The series is said to take place after the events of Avengers: Endgame, but based on the 50s and 60s nature of the show, it’s unclear how exactly this story fits in with the larger MCU. The MCU has hinted at big changes and never-before-seen tropes and storylines to come, and with Elizabeth Olsen set to star in the Doctor Strange sequel, I’m hoping that WandaVision will not fall into the worn-out formula of the MCU.


The first two episodes of WandaVision are now available on Disney+, and episodes will drop weekly on Fridays with the finale premiering on March 5.

REVIEW: The Haunting of Bly Manor

The Haunting of Bly Manor is the latest installment in The Haunting anthology created by Mike Flanagan for Netflix. The series consists of nine episodes, and follows the story of an au pair who arrives at the haunted estate of Bly Manor.

The series uses horror elements in a very understated way; it elects to hide ghosts in the background that often go unseen rather than to have jumpscare after jumpscare. It has an overall eerie tone – a large, old house and two children who advise their governess not to roam the grounds after dark – but it is very slow burn, which becomes one of its faults. The series takes several episodes before a cohesive storyline begins to unfold, but once the inklings of an intriguing plot emerge, it becomes too complicated. Bly Manor has a massive cast: the au pair, the two children, their uncle, the housekeeper, the gardener, the cook, the dead parents, the previous governess, and many other characters introduced through flashbacks. What Bly Manor does well is showcase the talent of the many actors, however it fails to set up a clear, main storyline supported by the side characters. Instead, it gives each character a subplot and while all of the characters are genuinely well-written and interesting, the show does not give itself enough time to fully flesh out each subplot and tie them each into the main storyline.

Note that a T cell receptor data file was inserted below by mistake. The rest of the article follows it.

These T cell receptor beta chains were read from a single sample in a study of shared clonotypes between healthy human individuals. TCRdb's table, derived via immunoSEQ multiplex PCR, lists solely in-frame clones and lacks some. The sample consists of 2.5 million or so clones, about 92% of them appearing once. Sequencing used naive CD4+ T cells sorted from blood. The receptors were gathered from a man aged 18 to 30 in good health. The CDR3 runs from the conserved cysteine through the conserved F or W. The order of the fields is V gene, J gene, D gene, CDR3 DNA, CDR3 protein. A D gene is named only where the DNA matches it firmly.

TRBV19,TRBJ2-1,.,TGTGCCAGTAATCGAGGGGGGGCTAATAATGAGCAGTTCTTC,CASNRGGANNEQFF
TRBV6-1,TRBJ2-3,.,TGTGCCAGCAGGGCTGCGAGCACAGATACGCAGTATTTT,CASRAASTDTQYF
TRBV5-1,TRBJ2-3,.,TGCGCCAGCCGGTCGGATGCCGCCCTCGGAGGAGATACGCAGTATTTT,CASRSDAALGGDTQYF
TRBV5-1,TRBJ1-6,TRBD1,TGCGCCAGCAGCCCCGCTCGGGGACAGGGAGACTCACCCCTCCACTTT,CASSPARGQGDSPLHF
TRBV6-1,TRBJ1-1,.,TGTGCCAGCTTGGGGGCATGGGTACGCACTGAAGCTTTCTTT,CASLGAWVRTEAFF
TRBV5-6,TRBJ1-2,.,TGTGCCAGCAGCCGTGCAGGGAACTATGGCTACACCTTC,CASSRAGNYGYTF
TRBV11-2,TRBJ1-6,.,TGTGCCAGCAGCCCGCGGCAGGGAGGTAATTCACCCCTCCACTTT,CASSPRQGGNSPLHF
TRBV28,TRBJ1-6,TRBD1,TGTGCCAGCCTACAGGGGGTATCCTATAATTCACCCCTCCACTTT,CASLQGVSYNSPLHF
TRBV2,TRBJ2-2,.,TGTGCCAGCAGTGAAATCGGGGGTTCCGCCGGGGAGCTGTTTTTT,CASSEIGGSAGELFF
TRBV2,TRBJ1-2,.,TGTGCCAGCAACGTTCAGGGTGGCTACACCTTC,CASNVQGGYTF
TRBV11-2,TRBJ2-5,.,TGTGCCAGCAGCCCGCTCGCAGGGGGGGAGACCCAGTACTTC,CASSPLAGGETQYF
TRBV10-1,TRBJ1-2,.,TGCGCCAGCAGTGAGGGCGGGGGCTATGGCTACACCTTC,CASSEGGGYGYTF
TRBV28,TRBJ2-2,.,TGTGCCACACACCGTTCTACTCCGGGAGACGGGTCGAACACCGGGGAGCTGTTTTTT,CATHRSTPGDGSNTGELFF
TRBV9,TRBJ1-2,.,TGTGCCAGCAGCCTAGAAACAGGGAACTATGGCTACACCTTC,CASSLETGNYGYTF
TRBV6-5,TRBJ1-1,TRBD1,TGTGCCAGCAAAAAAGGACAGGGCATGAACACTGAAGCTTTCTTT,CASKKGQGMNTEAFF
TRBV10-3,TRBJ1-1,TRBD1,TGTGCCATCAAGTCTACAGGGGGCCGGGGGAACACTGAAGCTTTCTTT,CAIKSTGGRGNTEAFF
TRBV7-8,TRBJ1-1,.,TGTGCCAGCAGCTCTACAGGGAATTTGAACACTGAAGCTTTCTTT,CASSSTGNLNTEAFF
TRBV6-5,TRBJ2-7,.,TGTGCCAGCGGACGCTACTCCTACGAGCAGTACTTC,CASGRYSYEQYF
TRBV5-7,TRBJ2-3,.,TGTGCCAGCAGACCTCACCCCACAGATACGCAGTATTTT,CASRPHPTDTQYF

The second-to-last episode, “The Romance of Certain Old Clothes,” is the weakest episode even though it is supposed to serve as the explanation as to why the estate of Bly Manor is haunted, what happened to the current governess’s predecessor, and why any of this is relevant to the current staff of Bly Manor. It comes across as a filler or even throw-away episode, and it adds another layer of confusion to the story. I understand that Flanagan wants to retain an air of mystery to keep the audience engaged, however when the story is so confusing for so many episodes, it becomes frustrating to watch. Ultimately, the series wastes a decent amount of time keeping the audience in the dark, resulting in a rushed conclusion of the ghost story before moving on to conclude the ongoing story of love and loss. That being said, one thing that Flanagan does well is create a bittersweet ending that emulates the central theme that to truly love someone is to accept that loving them is worth the risk and pain of losing them. However, though the last 15 minutes of the final episode carry the entire show, it cannot be ignored that the majority of the show is too slow, and that Flanagan adds another subplot in the second-to-last episode that only opens up more plot holes.

Finally, I cannot review Bly Manor without discussing its predecessor, The Haunting of Hill House. Hill House is overall a tighter and cleaner story that does a better job of balancing horror and very human themes – grief and guilt, in this case. Flanagan ties in fear as a projection of guilt and trauma in this series – rather than a separate and debatably related aspect – with a satisfying conclusion addressing family and forgiveness. However, Hill House also falls into a lull with the two episodes before the finale, but those episodes act more as a set-up for the finale rather than an entirely new addition to the story like in Bly Manor.